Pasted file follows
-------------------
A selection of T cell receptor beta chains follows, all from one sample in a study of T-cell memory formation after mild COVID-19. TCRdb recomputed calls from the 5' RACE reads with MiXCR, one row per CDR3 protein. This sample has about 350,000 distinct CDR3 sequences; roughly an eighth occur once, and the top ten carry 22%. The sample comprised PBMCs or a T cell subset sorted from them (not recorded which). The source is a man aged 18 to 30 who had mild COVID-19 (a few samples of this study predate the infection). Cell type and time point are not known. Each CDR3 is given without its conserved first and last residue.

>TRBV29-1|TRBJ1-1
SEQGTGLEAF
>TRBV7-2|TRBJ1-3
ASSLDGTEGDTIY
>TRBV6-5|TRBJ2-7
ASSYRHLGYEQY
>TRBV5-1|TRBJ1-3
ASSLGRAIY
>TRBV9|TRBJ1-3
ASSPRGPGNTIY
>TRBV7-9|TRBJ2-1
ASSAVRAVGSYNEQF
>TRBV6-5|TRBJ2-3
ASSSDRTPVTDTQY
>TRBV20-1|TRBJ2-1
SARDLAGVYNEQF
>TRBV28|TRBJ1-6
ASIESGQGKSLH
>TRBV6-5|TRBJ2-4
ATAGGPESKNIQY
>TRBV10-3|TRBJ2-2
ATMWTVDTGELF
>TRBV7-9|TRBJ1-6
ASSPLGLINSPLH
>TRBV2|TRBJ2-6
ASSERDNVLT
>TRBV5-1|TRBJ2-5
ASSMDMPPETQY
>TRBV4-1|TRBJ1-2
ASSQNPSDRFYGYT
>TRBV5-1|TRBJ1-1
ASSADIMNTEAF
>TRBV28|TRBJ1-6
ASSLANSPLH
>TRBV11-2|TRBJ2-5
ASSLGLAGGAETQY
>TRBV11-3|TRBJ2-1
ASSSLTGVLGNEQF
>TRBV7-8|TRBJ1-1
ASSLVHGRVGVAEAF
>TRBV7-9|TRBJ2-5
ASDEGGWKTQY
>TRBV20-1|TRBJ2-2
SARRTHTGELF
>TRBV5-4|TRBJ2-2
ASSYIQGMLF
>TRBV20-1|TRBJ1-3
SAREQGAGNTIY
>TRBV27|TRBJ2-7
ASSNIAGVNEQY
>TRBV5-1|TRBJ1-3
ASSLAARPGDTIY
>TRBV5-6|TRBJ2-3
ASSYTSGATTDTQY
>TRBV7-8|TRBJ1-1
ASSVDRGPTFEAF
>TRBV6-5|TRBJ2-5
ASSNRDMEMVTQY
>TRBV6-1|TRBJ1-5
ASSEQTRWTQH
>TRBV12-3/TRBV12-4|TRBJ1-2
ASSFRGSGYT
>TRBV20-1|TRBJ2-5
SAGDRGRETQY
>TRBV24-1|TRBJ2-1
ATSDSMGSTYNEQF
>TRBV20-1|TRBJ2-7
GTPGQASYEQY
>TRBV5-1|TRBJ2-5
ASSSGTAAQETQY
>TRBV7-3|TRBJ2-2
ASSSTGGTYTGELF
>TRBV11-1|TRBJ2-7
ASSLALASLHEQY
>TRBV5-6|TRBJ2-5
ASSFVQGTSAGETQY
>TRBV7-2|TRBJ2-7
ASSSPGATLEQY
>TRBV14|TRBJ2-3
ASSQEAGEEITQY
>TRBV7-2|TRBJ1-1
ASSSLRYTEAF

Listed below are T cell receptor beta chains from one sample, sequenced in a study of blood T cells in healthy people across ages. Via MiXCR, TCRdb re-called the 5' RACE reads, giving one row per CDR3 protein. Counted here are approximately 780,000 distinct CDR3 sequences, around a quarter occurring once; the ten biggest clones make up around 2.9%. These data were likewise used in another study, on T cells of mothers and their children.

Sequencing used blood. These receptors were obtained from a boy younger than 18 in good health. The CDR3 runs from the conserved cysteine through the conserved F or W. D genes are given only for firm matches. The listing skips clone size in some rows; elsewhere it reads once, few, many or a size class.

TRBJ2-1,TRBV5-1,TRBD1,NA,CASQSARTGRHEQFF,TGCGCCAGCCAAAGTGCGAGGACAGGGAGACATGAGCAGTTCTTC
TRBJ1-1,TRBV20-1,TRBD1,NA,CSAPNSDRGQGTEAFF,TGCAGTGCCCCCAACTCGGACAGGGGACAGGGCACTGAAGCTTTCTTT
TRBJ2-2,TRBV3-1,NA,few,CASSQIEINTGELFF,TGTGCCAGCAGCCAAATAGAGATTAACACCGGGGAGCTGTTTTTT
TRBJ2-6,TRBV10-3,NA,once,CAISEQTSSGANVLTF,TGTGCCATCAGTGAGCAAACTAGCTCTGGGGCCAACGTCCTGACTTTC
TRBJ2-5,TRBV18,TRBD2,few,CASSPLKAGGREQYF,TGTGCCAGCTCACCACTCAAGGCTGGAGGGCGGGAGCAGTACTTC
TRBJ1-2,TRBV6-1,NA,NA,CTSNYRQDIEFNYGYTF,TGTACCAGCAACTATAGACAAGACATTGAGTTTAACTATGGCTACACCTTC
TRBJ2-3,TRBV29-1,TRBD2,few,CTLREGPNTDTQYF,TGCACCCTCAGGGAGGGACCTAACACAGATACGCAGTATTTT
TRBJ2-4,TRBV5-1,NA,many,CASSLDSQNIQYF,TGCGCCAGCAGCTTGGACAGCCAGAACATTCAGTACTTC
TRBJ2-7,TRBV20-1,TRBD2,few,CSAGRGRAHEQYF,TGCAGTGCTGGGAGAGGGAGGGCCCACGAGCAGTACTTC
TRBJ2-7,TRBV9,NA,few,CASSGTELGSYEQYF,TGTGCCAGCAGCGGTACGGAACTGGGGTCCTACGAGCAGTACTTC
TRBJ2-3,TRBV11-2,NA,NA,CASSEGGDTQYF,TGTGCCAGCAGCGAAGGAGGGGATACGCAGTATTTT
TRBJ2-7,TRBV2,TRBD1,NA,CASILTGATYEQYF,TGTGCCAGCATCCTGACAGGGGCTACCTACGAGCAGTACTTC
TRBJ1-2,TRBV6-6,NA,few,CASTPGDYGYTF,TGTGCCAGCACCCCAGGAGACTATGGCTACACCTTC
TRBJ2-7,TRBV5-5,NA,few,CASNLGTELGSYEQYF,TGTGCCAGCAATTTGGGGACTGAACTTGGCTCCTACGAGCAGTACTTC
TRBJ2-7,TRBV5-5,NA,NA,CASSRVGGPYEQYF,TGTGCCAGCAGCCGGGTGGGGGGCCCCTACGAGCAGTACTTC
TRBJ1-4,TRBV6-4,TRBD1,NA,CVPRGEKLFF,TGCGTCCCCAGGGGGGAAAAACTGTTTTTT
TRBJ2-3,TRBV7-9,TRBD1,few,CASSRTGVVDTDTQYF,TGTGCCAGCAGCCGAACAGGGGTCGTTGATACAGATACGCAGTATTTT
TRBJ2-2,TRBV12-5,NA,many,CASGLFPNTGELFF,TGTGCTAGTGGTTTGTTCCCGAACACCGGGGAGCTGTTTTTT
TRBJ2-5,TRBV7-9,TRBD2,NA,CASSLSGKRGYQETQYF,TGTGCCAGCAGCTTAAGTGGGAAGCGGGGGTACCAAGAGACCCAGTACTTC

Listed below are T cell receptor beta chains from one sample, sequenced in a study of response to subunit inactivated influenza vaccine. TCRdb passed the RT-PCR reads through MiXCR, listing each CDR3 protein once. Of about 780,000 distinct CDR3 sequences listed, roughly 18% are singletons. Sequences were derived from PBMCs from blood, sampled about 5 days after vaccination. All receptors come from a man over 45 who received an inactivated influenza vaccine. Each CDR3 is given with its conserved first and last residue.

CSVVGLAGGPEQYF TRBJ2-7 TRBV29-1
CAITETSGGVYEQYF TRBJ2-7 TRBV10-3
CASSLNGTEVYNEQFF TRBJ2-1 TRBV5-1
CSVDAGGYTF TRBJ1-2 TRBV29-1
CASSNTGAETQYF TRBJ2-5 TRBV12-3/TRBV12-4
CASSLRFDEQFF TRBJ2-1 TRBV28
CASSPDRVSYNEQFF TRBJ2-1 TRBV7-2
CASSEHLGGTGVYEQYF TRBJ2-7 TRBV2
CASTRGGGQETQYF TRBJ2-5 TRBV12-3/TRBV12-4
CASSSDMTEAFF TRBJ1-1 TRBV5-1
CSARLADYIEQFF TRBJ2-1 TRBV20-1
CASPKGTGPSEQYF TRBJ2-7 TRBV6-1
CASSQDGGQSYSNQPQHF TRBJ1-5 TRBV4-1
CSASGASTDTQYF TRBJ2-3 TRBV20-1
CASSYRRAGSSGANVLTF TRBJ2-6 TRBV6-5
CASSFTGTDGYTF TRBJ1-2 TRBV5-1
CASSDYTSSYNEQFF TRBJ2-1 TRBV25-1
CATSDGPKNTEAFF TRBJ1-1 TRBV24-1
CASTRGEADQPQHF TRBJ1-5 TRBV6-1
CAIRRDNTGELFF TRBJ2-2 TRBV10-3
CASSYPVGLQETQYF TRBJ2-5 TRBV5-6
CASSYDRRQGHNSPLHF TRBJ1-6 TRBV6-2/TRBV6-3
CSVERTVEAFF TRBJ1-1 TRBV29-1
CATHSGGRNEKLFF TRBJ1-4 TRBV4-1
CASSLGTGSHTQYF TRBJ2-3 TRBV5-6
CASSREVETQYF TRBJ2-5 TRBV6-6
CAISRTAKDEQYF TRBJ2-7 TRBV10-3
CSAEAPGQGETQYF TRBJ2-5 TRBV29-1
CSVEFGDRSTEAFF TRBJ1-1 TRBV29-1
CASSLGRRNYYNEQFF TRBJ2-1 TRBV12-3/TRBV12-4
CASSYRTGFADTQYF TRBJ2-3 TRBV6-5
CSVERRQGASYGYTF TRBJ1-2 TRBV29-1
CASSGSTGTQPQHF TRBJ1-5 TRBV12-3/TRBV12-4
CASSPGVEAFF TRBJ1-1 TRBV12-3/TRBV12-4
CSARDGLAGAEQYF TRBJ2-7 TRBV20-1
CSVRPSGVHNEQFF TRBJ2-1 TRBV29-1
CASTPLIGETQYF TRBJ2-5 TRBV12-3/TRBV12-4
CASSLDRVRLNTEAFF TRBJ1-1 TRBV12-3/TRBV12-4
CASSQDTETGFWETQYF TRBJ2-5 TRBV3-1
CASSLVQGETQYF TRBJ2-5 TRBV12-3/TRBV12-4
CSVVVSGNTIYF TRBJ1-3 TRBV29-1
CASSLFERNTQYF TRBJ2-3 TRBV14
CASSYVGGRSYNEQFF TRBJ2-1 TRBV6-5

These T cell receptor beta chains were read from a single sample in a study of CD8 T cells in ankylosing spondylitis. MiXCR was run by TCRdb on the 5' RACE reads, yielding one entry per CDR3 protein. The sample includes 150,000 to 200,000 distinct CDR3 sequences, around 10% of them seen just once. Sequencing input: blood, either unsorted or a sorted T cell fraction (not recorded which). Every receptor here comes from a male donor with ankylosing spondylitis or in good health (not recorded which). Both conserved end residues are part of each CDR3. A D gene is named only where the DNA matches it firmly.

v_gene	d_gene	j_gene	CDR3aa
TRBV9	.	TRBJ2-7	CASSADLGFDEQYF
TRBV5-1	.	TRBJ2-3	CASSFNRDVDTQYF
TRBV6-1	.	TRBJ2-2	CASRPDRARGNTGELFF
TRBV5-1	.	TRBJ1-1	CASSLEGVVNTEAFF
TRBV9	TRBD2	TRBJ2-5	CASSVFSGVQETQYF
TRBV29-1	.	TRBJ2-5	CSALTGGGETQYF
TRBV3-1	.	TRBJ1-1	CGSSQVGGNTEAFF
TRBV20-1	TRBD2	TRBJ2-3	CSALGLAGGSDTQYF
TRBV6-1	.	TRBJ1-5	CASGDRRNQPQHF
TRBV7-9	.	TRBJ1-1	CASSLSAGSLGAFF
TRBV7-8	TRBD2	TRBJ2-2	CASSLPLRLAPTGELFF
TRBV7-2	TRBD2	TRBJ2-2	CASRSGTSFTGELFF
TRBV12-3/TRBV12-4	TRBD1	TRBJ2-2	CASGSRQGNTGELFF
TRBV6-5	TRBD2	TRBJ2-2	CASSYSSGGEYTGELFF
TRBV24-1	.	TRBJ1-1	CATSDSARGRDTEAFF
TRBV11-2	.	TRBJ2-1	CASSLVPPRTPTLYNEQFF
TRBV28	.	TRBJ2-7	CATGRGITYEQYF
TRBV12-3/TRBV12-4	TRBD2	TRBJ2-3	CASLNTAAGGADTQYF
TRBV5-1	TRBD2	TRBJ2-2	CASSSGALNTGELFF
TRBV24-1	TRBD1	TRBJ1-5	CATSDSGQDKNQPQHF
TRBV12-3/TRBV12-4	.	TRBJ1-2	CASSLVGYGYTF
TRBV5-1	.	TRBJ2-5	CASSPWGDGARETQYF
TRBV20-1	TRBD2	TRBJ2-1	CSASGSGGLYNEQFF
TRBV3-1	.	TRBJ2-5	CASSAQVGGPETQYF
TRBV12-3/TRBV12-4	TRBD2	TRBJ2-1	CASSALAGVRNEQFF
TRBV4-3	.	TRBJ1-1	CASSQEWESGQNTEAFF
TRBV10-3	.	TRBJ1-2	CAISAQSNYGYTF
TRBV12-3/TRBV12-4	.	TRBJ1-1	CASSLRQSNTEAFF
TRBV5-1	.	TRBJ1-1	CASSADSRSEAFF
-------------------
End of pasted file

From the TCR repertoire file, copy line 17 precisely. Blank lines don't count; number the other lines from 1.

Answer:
SARDLAGVYNEQF